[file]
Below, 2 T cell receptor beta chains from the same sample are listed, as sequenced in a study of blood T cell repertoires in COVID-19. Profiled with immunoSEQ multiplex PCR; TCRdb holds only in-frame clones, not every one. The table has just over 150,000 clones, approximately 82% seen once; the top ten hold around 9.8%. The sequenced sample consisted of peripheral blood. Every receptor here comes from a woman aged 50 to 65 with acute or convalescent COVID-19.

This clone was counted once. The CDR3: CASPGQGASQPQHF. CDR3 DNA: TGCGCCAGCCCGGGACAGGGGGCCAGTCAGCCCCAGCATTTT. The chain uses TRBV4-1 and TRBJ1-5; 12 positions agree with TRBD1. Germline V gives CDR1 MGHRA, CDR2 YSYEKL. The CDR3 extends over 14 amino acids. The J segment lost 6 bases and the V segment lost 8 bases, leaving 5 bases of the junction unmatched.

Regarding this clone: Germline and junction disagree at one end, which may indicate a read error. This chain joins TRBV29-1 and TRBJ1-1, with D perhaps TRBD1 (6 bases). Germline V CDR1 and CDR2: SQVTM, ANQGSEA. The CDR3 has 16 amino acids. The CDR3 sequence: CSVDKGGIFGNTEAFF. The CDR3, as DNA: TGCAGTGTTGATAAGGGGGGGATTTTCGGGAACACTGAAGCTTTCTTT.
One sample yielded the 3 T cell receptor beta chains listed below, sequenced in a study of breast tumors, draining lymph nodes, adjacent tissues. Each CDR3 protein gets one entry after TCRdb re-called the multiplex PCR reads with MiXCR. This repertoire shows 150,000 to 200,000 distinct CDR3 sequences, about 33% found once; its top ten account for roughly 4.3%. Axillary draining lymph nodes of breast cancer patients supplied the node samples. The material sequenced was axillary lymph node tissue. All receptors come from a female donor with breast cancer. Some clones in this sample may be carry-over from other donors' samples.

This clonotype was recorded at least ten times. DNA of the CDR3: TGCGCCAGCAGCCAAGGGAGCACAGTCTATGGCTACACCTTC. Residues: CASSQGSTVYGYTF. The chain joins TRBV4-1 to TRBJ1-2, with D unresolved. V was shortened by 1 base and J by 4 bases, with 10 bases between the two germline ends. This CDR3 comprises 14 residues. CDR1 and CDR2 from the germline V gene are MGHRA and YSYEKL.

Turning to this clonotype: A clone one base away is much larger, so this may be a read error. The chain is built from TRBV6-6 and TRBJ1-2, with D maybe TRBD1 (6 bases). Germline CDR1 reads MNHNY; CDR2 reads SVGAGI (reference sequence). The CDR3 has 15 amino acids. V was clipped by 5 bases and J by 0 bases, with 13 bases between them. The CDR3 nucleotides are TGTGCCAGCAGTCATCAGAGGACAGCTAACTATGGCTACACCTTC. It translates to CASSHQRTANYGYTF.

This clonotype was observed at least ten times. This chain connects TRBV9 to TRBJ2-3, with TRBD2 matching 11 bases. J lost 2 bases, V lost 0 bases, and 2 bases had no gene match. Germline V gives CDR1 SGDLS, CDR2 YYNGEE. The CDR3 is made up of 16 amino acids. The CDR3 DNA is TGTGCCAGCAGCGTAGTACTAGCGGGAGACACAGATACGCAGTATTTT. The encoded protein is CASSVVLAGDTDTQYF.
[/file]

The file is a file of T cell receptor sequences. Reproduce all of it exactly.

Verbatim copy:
Below, 2 T cell receptor beta chains from the same sample are listed, as sequenced in a study of blood T cell repertoires in COVID-19. Profiled with immunoSEQ multiplex PCR; TCRdb holds only in-frame clones, not every one. The table has just over 150,000 clones, approximately 82% seen once; the top ten hold around 9.8%. The sequenced sample consisted of peripheral blood. Every receptor here comes from a woman aged 50 to 65 with acute or convalescent COVID-19.

This clone was counted once. The CDR3: CASPGQGASQPQHF. CDR3 DNA: TGCGCCAGCCCGGGACAGGGGGCCAGTCAGCCCCAGCATTTT. The chain uses TRBV4-1 and TRBJ1-5; 12 positions agree with TRBD1. Germline V gives CDR1 MGHRA, CDR2 YSYEKL. The CDR3 extends over 14 amino acids. The J segment lost 6 bases and the V segment lost 8 bases, leaving 5 bases of the junction unmatched.

Regarding this clone: Germline and junction disagree at one end, which may indicate a read error. This chain joins TRBV29-1 and TRBJ1-1, with D perhaps TRBD1 (6 bases). Germline V CDR1 and CDR2: SQVTM, ANQGSEA. The CDR3 has 16 amino acids. The CDR3 sequence: CSVDKGGIFGNTEAFF. The CDR3, as DNA: TGCAGTGTTGATAAGGGGGGGATTTTCGGGAACACTGAAGCTTTCTTT.
One sample yielded the 3 T cell receptor beta chains listed below, sequenced in a study of breast tumors, draining lymph nodes, adjacent tissues. Each CDR3 protein gets one entry after TCRdb re-called the multiplex PCR reads with MiXCR. This repertoire shows 150,000 to 200,000 distinct CDR3 sequences, about 33% found once; its top ten account for roughly 4.3%. Axillary draining lymph nodes of breast cancer patients supplied the node samples. The material sequenced was axillary lymph node tissue. All receptors come from a female donor with breast cancer. Some clones in this sample may be carry-over from other donors' samples.

This clonotype was recorded at least ten times. DNA of the CDR3: TGCGCCAGCAGCCAAGGGAGCACAGTCTATGGCTACACCTTC. Residues: CASSQGSTVYGYTF. The chain joins TRBV4-1 to TRBJ1-2, with D unresolved. V was shortened by 1 base and J by 4 bases, with 10 bases between the two germline ends. This CDR3 comprises 14 residues. CDR1 and CDR2 from the germline V gene are MGHRA and YSYEKL.

Turning to this clonotype: A clone one base away is much larger, so this may be a read error. The chain is built from TRBV6-6 and TRBJ1-2, with D maybe TRBD1 (6 bases). Germline CDR1 reads MNHNY; CDR2 reads SVGAGI (reference sequence). The CDR3 has 15 amino acids. V was clipped by 5 bases and J by 0 bases, with 13 bases between them. The CDR3 nucleotides are TGTGCCAGCAGTCATCAGAGGACAGCTAACTATGGCTACACCTTC. It translates to CASSHQRTANYGYTF.

This clonotype was observed at least ten times. This chain connects TRBV9 to TRBJ2-3, with TRBD2 matching 11 bases. J lost 2 bases, V lost 0 bases, and 2 bases had no gene match. Germline V gives CDR1 SGDLS, CDR2 YYNGEE. The CDR3 is made up of 16 amino acids. The CDR3 DNA is TGTGCCAGCAGCGTAGTACTAGCGGGAGACACAGATACGCAGTATTTT. The encoded protein is CASSVVLAGDTDTQYF.